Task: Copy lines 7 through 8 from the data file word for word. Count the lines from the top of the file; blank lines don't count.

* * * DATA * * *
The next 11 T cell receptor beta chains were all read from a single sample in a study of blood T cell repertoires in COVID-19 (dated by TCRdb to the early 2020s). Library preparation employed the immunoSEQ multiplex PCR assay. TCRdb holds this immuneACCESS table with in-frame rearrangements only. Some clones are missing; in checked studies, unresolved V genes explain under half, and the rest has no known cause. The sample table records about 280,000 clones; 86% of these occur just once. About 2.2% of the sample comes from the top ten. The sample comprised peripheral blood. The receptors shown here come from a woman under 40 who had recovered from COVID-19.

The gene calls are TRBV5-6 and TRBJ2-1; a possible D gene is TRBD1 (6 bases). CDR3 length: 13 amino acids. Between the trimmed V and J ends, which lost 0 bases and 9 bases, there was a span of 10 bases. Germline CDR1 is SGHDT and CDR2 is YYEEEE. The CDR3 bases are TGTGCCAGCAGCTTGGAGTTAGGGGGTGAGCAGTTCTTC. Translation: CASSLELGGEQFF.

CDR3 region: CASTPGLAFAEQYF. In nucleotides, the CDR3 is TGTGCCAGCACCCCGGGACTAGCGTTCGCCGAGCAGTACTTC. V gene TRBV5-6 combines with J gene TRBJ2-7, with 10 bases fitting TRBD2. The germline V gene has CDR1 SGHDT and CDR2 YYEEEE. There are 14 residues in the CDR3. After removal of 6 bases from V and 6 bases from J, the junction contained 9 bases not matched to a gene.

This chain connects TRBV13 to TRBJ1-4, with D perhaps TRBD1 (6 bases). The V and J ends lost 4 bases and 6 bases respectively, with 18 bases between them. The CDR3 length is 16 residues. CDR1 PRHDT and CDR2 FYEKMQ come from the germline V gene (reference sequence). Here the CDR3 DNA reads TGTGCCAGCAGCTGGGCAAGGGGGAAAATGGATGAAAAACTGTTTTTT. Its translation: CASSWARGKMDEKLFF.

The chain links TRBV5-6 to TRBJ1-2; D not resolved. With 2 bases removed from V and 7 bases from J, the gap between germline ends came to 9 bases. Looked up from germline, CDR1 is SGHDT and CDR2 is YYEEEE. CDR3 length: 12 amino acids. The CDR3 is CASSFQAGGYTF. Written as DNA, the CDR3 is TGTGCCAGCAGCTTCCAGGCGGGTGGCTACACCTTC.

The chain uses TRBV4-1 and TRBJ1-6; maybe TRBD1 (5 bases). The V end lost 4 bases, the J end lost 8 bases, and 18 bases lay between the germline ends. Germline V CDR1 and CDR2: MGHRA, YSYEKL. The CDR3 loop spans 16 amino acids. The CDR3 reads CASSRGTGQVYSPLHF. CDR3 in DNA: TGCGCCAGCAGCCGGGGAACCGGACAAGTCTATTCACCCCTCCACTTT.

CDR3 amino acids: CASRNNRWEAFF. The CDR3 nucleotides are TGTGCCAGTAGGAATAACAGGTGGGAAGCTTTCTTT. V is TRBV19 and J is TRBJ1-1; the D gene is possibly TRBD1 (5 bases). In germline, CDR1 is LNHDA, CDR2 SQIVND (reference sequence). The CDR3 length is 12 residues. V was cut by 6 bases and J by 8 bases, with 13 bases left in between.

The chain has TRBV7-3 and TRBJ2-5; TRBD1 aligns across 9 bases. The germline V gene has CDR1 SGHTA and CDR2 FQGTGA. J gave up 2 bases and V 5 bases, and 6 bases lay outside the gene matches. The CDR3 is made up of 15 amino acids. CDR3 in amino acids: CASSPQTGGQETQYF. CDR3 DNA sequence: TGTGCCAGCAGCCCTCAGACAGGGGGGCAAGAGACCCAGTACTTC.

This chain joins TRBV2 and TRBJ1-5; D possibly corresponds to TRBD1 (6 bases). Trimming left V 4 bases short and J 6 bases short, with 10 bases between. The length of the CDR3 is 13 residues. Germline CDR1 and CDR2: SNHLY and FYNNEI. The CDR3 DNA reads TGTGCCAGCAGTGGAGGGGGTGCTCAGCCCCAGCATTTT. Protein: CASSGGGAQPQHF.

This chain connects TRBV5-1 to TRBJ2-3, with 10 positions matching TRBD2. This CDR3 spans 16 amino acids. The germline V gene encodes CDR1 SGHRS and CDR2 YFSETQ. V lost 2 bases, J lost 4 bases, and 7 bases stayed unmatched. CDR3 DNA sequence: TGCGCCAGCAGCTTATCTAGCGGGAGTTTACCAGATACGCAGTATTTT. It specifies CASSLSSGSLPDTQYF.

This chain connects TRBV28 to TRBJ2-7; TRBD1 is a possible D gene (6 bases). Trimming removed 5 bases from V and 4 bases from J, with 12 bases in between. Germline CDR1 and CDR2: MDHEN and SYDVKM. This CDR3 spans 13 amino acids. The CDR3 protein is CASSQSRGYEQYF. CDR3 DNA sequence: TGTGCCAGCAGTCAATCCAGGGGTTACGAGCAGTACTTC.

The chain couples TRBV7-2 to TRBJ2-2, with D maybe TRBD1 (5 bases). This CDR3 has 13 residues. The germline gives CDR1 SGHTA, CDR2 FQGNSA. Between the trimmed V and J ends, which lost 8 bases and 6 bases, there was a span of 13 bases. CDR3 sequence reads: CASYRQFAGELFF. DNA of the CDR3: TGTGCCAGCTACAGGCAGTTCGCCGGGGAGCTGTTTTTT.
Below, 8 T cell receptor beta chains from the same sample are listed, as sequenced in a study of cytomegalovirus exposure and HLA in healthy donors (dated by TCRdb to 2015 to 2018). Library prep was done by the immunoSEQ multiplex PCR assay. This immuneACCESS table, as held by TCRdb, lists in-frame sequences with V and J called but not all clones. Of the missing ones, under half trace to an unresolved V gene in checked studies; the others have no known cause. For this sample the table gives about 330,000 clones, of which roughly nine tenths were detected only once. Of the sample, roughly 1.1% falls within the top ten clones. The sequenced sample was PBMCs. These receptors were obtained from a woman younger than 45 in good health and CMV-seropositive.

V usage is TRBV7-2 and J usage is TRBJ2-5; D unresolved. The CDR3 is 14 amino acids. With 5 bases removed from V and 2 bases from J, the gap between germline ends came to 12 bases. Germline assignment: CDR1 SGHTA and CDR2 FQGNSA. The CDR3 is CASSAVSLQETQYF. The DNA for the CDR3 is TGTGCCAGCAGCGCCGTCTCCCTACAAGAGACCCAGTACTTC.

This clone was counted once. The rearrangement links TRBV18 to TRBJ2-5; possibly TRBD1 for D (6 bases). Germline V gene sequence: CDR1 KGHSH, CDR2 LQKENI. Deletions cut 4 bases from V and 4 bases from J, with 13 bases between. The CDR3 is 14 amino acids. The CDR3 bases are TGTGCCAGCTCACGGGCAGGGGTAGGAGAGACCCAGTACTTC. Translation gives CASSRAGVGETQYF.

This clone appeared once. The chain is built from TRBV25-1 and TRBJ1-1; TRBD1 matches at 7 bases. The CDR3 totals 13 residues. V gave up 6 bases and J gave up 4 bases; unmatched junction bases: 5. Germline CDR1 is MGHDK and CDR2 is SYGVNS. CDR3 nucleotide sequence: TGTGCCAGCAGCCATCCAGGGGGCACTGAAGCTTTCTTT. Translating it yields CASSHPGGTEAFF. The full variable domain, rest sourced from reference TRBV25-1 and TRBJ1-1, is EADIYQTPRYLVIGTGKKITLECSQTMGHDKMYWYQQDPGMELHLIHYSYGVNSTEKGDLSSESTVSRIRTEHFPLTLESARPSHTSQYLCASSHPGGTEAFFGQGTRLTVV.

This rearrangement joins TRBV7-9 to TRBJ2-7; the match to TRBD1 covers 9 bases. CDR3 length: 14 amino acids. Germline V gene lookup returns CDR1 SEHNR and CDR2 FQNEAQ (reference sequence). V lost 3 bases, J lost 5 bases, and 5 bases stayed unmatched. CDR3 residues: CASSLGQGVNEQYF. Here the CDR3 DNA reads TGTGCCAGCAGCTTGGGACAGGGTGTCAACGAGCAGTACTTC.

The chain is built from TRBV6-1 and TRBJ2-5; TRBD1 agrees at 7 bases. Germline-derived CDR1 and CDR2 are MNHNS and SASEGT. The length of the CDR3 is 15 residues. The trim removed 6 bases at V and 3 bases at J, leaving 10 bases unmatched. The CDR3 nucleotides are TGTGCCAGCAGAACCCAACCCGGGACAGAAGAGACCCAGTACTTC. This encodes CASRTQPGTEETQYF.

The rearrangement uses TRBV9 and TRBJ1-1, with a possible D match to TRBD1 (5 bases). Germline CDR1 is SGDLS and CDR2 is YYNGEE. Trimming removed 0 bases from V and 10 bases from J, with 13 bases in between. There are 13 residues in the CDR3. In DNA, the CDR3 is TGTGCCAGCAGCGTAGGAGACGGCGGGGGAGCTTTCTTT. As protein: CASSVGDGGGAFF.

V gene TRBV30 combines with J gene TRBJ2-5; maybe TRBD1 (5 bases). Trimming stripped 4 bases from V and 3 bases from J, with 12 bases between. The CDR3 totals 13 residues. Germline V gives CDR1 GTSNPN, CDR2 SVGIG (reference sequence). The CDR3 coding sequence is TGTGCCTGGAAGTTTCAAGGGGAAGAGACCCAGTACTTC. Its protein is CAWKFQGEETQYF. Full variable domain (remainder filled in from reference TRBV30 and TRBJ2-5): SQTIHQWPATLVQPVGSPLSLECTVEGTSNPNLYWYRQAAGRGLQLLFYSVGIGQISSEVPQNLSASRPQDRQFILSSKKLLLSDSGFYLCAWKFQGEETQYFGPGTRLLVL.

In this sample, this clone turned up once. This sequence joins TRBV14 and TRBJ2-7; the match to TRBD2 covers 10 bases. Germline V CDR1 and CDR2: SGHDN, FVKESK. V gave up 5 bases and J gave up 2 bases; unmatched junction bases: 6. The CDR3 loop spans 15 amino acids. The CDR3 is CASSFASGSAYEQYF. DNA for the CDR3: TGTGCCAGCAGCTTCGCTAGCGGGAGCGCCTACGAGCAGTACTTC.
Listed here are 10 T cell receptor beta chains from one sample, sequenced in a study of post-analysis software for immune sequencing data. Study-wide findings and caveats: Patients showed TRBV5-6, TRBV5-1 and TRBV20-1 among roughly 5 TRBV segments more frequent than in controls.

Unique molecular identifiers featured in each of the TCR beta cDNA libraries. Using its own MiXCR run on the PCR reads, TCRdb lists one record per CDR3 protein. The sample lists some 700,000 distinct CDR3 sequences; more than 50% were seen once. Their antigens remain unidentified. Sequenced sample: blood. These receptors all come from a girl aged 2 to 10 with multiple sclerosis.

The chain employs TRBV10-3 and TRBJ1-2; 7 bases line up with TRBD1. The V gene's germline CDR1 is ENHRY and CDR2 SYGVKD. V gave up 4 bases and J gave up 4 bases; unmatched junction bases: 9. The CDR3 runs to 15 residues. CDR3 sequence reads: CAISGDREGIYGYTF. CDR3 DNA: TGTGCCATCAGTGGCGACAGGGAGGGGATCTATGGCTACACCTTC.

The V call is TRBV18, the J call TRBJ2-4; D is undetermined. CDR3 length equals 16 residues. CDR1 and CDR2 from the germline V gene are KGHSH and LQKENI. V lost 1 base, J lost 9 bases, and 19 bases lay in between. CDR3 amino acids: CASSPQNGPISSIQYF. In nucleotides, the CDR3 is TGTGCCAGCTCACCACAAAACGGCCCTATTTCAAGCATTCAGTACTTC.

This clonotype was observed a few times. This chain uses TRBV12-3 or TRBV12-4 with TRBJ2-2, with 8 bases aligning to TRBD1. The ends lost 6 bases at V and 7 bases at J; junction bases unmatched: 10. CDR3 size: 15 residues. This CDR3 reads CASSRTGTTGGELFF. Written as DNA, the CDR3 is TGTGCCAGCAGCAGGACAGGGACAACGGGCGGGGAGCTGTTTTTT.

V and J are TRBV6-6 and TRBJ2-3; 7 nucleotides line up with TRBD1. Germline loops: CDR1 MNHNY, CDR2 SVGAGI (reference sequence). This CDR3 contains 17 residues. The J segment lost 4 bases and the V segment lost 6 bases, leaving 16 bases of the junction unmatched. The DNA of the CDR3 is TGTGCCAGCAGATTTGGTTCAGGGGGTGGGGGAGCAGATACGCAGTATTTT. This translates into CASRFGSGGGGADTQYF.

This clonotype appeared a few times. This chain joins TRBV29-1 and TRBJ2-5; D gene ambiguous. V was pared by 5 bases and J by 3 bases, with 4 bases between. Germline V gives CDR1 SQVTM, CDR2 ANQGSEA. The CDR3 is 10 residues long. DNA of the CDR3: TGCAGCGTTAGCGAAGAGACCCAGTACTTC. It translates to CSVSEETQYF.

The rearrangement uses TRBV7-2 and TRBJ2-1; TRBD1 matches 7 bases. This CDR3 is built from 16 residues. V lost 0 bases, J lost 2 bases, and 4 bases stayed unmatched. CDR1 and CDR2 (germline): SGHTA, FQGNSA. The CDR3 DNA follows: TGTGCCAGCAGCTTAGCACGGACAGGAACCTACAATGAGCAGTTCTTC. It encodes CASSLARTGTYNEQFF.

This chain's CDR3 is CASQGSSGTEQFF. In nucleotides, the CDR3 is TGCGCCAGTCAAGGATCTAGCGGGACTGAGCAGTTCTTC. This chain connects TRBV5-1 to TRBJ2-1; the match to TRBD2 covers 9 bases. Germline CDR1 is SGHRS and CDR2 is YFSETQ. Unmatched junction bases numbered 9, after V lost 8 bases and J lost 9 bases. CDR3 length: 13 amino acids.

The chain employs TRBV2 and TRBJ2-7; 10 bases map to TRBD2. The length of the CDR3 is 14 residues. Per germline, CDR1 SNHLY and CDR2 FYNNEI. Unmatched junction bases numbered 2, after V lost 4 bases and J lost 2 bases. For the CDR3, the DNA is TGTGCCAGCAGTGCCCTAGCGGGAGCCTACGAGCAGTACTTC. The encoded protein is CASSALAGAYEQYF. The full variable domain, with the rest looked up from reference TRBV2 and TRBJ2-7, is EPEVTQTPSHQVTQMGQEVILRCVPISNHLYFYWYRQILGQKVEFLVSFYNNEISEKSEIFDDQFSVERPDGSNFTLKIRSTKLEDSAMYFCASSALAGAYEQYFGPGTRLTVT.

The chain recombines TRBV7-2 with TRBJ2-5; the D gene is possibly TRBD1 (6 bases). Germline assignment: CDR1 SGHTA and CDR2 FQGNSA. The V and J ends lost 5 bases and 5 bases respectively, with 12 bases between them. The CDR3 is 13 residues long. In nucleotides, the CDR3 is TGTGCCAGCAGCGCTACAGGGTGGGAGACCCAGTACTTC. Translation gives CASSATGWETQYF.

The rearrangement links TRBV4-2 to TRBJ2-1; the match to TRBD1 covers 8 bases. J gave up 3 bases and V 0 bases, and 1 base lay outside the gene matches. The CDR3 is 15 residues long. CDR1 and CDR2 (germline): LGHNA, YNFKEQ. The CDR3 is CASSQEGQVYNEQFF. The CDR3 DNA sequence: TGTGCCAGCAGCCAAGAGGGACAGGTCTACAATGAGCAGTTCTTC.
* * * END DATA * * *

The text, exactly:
CDR3 amino acids: CASRNNRWEAFF. The CDR3 nucleotides are TGTGCCAGTAGGAATAACAGGTGGGAAGCTTTCTTT. V is TRBV19 and J is TRBJ1-1; the D gene is possibly TRBD1 (5 bases). In germline, CDR1 is LNHDA, CDR2 SQIVND (reference sequence). The CDR3 length is 12 residues. V was cut by 6 bases and J by 8 bases, with 13 bases left in between.

The chain has TRBV7-3 and TRBJ2-5; TRBD1 aligns across 9 bases. The germline V gene has CDR1 SGHTA and CDR2 FQGTGA. J gave up 2 bases and V 5 bases, and 6 bases lay outside the gene matches. The CDR3 is made up of 15 amino acids. CDR3 in amino acids: CASSPQTGGQETQYF. CDR3 DNA sequence: TGTGCCAGCAGCCCTCAGACAGGGGGGCAAGAGACCCAGTACTTC.